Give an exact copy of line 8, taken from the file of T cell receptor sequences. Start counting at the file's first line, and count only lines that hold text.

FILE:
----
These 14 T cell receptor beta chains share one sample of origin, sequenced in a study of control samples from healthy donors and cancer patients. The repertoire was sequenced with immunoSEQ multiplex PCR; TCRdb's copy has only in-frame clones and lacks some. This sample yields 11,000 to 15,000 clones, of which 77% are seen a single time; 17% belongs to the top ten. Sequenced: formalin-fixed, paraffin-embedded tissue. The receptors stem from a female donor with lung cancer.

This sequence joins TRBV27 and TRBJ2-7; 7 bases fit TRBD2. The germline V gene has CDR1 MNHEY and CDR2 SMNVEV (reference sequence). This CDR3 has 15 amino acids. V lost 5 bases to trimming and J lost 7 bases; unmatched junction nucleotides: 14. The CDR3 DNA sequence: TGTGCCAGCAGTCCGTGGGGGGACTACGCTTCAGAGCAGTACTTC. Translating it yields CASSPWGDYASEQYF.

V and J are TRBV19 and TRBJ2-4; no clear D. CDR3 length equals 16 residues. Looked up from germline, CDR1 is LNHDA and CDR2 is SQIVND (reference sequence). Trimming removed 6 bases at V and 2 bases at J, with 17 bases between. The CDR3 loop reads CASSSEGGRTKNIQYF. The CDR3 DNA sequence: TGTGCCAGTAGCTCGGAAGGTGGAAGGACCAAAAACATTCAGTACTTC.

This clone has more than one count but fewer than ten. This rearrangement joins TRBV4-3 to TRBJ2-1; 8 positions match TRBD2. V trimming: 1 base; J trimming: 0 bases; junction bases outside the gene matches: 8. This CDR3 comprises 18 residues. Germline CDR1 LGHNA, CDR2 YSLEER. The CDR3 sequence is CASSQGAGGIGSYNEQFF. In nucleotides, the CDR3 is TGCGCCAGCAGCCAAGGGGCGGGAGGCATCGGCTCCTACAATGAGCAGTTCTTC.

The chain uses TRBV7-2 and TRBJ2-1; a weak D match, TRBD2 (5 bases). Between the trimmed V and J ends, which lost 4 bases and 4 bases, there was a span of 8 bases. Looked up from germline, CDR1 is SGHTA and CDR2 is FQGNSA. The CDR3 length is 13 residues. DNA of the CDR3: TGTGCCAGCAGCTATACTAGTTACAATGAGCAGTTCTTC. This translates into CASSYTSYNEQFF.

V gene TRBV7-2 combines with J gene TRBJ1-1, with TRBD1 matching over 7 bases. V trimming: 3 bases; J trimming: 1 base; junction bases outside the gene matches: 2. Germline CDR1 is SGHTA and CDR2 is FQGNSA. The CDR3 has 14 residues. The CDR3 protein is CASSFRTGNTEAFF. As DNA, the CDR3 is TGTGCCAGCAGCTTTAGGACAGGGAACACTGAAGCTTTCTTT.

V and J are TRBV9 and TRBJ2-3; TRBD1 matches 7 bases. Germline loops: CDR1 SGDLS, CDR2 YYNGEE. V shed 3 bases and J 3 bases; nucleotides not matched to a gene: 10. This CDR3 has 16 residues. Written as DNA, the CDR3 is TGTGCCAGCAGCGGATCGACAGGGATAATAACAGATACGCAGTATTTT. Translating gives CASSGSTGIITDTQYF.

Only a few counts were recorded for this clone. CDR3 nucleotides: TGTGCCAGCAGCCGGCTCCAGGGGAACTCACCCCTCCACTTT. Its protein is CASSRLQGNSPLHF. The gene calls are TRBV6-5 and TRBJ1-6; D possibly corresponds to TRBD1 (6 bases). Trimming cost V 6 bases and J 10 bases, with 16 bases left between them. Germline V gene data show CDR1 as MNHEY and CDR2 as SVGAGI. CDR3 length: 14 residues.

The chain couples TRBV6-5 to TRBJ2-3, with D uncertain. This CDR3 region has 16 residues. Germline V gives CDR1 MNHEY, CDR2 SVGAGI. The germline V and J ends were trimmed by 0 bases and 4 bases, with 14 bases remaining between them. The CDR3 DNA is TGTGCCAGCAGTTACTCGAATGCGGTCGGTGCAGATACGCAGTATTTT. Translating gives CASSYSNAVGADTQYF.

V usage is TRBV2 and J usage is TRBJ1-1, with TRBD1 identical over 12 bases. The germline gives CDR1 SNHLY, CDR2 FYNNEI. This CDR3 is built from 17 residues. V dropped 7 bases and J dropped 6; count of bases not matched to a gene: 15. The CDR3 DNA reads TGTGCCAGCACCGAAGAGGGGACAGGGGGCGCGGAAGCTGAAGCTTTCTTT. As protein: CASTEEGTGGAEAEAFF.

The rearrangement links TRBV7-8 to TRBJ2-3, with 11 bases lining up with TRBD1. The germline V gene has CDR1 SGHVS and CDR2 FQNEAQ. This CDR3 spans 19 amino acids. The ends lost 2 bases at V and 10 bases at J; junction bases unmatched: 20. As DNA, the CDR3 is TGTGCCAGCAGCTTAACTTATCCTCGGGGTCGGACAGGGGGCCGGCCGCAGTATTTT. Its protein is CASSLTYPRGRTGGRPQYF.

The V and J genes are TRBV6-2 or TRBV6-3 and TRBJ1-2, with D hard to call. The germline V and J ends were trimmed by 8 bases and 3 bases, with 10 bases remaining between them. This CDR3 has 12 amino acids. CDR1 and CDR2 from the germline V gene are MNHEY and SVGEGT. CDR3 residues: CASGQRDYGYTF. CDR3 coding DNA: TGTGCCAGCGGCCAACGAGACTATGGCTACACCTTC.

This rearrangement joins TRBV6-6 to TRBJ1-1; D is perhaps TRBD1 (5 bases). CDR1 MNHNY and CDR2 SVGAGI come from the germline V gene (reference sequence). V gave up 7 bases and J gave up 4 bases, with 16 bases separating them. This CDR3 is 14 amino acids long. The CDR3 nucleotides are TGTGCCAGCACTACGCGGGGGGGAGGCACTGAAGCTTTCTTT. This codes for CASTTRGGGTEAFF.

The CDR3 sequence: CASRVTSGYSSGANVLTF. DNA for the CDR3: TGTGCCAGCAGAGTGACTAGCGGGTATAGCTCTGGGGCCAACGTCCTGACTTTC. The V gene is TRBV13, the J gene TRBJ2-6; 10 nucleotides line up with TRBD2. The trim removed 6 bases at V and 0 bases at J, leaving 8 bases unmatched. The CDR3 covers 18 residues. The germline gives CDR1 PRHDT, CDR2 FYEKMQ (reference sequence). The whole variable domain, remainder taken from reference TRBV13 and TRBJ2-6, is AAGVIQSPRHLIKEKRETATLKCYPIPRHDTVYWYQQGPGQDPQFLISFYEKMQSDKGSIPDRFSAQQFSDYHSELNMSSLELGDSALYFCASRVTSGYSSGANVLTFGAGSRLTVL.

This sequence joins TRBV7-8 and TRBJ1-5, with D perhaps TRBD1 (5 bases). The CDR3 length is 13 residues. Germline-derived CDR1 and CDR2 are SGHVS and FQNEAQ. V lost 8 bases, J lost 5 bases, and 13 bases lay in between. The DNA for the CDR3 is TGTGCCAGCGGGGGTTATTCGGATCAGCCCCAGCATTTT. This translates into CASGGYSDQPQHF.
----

Only a few counts were recorded for this clone. CDR3 nucleotides: TGTGCCAGCAGCCGGCTCCAGGGGAACTCACCCCTCCACTTT. Its protein is CASSRLQGNSPLHF. The gene calls are TRBV6-5 and TRBJ1-6; D possibly corresponds to TRBD1 (6 bases). Trimming cost V 6 bases and J 10 bases, with 16 bases left between them. Germline V gene data show CDR1 as MNHEY and CDR2 as SVGAGI. CDR3 length: 14 residues.